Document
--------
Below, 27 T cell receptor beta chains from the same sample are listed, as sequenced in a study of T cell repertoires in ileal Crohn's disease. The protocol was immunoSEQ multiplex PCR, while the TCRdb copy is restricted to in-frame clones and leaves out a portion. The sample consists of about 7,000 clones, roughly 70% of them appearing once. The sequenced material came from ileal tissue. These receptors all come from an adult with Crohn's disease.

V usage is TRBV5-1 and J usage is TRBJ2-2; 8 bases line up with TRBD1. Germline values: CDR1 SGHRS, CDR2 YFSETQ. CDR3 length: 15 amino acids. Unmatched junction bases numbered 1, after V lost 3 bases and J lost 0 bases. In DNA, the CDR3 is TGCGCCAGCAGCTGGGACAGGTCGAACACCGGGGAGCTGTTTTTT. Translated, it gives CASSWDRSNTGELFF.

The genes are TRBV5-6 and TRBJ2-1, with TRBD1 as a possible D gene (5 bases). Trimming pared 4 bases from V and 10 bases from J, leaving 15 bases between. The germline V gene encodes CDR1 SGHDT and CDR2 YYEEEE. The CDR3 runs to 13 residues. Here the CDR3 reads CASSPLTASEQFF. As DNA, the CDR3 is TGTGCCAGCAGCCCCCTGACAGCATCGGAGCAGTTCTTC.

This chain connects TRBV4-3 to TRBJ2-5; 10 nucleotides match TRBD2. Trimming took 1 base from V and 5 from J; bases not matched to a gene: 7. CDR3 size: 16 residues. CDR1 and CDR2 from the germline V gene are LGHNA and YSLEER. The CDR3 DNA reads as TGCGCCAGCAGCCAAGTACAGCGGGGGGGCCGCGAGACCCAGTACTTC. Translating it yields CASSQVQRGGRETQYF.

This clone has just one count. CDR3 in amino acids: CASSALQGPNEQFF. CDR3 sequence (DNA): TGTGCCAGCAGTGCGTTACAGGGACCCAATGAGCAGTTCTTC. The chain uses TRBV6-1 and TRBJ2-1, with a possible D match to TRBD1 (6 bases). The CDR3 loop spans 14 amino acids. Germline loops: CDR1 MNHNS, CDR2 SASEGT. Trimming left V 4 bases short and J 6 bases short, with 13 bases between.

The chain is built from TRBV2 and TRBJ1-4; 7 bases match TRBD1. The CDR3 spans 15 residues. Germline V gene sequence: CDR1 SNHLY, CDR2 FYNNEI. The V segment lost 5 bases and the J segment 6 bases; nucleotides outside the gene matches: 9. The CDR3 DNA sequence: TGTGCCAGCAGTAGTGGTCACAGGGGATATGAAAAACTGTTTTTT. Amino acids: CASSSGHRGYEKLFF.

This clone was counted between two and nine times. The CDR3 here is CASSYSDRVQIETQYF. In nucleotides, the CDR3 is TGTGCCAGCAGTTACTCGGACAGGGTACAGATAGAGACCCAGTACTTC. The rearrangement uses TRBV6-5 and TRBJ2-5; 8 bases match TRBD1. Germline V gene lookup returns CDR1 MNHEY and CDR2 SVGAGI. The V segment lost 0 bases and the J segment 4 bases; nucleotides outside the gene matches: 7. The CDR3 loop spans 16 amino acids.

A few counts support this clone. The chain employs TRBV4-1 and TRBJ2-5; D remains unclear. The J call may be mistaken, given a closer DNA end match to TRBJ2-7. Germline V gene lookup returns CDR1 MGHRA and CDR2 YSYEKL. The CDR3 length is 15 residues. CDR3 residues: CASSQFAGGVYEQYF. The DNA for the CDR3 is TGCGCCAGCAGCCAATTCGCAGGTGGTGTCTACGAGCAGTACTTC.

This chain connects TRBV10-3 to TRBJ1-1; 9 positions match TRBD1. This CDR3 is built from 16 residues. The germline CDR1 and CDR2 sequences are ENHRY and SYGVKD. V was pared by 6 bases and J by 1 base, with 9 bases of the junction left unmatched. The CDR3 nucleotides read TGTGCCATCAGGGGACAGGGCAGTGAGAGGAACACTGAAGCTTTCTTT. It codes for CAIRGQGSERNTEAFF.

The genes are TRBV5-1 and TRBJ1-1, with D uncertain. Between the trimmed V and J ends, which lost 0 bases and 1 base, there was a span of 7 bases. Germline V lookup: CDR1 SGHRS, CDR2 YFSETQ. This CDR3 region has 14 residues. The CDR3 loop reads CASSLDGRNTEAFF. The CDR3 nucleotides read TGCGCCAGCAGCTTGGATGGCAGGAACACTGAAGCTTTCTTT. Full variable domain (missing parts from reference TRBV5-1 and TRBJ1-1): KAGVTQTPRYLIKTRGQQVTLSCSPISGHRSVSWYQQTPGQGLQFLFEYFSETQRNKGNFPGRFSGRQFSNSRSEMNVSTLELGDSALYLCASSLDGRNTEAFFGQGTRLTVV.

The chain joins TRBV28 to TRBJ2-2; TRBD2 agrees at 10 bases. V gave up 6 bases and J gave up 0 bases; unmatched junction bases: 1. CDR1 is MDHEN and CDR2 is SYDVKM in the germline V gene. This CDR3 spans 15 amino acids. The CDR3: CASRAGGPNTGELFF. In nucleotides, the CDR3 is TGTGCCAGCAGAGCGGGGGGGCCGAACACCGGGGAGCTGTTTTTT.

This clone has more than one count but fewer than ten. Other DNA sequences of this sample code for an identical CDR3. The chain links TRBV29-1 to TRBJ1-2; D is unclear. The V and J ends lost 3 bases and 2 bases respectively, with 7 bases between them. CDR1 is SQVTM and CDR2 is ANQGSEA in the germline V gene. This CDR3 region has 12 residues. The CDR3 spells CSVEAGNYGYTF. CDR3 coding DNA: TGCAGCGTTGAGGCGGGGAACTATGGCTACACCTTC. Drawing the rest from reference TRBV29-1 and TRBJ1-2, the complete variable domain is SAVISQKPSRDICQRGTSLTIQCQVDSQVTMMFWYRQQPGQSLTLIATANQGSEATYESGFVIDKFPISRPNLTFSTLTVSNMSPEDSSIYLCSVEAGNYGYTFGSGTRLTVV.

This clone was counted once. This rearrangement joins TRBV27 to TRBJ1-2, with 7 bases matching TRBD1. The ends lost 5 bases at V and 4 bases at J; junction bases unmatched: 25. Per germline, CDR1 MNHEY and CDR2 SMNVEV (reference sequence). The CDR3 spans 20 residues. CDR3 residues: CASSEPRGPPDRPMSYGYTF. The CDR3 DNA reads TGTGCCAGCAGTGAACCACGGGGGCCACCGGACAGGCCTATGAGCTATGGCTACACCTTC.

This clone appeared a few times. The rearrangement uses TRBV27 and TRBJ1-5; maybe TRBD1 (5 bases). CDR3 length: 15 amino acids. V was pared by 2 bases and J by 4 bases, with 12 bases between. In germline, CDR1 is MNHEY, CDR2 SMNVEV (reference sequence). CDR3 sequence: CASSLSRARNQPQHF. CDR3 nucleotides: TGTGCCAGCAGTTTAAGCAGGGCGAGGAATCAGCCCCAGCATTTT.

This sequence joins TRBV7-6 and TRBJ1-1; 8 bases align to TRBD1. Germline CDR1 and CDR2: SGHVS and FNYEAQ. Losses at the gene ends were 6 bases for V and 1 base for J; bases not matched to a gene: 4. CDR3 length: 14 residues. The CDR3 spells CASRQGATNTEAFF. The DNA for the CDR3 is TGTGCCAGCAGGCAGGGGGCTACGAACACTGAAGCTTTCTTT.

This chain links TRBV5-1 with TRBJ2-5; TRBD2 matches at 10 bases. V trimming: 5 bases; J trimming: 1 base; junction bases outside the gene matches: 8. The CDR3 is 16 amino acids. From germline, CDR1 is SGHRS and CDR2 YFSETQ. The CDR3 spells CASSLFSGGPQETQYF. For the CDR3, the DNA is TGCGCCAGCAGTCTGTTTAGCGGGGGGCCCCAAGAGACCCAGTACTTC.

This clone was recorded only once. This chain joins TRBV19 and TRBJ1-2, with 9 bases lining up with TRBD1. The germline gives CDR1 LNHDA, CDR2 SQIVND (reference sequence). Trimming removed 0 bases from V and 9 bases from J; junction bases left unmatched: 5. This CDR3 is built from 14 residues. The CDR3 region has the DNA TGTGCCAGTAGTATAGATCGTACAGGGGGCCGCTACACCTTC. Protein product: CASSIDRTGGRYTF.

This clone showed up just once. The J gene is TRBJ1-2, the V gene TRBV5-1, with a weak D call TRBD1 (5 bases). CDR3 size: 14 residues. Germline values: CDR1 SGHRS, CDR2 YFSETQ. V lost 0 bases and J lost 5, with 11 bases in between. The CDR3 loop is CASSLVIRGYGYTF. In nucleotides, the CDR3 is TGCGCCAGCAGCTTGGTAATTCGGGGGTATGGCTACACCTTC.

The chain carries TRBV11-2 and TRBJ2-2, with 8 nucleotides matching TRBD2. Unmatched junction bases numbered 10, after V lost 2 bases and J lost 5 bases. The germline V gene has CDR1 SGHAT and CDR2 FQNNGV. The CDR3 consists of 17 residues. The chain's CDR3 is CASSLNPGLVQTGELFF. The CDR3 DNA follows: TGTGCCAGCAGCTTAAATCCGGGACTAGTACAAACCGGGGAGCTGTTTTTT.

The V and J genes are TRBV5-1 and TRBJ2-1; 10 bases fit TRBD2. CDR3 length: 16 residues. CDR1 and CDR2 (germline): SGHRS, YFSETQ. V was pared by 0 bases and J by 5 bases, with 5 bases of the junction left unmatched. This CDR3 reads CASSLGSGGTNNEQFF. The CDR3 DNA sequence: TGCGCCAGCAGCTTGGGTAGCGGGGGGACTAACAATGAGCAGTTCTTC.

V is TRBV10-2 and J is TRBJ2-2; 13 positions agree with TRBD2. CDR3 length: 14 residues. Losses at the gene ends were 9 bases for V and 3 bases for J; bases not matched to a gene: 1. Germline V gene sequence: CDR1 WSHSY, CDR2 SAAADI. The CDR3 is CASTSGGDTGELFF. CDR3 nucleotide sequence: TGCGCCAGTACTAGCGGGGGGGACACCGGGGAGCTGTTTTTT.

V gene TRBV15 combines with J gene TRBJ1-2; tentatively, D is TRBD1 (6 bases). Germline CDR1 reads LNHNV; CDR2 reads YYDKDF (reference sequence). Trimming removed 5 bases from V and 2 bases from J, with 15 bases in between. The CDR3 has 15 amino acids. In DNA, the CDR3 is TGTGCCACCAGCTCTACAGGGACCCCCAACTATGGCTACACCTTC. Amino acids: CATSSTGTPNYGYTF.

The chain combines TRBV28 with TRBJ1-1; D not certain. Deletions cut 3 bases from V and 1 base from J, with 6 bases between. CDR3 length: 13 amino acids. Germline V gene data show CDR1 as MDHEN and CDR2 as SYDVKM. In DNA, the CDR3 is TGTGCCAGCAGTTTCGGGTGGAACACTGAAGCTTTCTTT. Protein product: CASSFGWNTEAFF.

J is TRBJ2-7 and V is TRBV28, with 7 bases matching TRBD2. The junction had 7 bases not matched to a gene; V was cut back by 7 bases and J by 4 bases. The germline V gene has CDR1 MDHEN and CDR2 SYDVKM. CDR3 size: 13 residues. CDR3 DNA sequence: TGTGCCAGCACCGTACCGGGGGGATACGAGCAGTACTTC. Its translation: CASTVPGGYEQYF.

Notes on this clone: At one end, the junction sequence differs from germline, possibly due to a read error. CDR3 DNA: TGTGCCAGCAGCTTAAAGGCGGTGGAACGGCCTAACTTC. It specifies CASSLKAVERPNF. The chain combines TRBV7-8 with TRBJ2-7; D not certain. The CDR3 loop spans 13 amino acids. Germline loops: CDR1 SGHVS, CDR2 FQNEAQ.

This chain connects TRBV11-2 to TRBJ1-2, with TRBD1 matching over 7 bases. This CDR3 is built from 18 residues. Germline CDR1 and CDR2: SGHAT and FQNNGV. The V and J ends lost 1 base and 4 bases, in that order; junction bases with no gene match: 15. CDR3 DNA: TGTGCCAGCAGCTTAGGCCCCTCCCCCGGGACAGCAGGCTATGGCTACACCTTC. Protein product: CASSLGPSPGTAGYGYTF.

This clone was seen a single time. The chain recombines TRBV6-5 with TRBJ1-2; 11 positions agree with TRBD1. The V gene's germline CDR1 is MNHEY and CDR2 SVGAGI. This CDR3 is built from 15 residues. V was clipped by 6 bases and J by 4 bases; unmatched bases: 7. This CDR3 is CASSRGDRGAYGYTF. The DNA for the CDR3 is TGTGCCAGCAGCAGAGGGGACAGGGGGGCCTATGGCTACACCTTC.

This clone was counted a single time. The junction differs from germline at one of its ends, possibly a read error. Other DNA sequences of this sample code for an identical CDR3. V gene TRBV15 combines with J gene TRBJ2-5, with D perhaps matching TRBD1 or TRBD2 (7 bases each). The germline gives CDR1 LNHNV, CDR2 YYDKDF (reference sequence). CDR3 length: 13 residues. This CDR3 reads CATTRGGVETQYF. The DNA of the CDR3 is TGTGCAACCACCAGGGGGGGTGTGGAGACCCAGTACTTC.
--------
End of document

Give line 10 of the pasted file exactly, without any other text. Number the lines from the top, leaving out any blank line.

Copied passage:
The genes are TRBV5-1 and TRBJ1-1, with D uncertain. Between the trimmed V and J ends, which lost 0 bases and 1 base, there was a span of 7 bases. Germline V lookup: CDR1 SGHRS, CDR2 YFSETQ. This CDR3 region has 14 residues. The CDR3 loop reads CASSLDGRNTEAFF. The CDR3 nucleotides read TGCGCCAGCAGCTTGGATGGCAGGAACACTGAAGCTTTCTTT. Full variable domain (missing parts from reference TRBV5-1 and TRBJ1-1): KAGVTQTPRYLIKTRGQQVTLSCSPISGHRSVSWYQQTPGQGLQFLFEYFSETQRNKGNFPGRFSGRQFSNSRSEMNVSTLELGDSALYLCASSLDGRNTEAFFGQGTRLTVV.